Thus, I share with the majority some sympathy for Cleopatra Ross's position here; the Shamrock's objections to her exploitation of her body for financial gain ring a trifle hollow, in light of its own clear intent to do the same.[4] However, I am convinced that a proper application of the principles of contract law leads to the conclusion that the discharge was justifiable, in that Ms. Ross had violated a condition of the employment contract.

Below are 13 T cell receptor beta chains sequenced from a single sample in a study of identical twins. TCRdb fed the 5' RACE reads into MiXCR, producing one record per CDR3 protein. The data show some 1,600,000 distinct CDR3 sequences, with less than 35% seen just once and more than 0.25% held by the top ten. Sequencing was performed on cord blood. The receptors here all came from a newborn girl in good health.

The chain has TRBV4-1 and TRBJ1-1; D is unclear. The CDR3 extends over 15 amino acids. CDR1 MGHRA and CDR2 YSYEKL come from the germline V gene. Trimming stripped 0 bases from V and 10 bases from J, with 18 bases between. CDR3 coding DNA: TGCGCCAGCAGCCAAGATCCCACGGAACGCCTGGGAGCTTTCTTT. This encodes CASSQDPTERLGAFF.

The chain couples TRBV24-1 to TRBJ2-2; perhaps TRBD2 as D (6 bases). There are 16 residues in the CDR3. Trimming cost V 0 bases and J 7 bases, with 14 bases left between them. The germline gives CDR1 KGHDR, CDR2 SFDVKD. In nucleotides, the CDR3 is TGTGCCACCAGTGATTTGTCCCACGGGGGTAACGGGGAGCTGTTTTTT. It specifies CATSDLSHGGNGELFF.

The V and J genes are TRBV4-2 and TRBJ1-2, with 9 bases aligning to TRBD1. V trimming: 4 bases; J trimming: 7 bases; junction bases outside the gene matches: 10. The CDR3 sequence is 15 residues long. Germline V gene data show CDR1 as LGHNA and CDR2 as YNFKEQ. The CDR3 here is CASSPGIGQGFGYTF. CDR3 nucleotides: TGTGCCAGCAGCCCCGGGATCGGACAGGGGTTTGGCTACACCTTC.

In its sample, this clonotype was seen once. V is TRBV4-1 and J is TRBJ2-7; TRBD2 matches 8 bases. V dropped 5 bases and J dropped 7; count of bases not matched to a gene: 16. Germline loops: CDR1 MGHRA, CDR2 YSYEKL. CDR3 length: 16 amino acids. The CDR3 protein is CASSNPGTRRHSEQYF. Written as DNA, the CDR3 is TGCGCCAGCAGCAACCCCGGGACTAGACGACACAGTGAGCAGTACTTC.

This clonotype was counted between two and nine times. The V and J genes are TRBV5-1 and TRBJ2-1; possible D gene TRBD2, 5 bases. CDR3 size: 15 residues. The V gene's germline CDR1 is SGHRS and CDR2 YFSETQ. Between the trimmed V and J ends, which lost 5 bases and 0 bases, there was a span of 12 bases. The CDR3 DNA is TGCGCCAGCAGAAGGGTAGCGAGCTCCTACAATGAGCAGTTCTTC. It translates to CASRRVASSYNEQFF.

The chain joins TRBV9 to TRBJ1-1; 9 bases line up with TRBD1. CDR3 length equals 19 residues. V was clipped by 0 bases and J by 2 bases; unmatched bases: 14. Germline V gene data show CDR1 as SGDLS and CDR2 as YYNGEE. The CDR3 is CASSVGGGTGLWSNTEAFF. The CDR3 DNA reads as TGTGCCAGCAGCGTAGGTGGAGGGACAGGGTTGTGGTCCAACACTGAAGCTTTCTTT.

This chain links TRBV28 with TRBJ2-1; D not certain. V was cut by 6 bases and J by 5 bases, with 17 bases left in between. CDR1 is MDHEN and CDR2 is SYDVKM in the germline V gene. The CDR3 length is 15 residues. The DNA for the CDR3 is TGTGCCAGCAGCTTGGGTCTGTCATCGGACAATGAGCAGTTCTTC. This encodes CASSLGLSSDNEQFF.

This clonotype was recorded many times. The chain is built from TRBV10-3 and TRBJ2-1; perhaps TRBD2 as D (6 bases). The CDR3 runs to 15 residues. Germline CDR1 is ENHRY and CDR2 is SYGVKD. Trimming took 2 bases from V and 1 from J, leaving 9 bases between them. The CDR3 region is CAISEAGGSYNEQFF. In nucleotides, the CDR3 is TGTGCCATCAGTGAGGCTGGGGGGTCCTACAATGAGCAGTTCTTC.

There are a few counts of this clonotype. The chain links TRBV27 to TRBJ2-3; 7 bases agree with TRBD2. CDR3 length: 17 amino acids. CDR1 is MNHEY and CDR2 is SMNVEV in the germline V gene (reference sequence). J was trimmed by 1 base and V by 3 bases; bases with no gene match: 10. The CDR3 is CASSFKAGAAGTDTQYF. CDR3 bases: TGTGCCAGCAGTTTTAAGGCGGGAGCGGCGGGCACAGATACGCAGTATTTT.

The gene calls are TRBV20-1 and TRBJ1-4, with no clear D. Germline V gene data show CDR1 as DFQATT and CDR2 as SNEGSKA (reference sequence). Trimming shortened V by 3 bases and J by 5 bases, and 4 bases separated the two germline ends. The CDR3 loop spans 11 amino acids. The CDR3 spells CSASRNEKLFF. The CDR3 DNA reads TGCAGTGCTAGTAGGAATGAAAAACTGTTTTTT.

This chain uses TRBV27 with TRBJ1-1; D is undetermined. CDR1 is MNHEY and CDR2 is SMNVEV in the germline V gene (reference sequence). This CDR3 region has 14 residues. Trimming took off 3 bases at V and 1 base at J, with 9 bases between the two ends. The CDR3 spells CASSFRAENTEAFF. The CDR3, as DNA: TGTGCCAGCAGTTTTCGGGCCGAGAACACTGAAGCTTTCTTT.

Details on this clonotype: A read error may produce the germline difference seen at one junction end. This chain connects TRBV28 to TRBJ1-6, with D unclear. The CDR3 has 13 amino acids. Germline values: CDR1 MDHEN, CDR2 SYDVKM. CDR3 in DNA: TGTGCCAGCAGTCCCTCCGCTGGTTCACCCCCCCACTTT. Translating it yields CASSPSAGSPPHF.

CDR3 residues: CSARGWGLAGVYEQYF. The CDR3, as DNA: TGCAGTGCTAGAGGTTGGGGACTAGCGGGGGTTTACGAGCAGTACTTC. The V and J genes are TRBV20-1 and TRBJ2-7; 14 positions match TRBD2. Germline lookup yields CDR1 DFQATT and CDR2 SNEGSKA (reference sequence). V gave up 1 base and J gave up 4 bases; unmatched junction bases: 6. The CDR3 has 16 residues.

Resolution of the issue must start with an assessment of the contract itself. The document appears to be a form contract put out by "Danny Zezzo's Dancers A-La Carte,"[5] with a copy of the Shamrock's rules and regulations attached. It contains no express provision prohibiting prostitution. However, "contractors can `express' their intentions otherwise than by the use of specific words." 3A A. Corbin, Contracts § 631 (1960). Here, I think that both parties evinced an understanding that the contract would be terminable if Cleopatra Ross engaged in prostitution. The Shamrock did so by its actions in terminating her employment; Ms. Ross did so even more explicitly, at trial, where she testified that it was her understanding that, if she engaged in prostitution in Ketchikan, Mr. Conway could terminate the contract.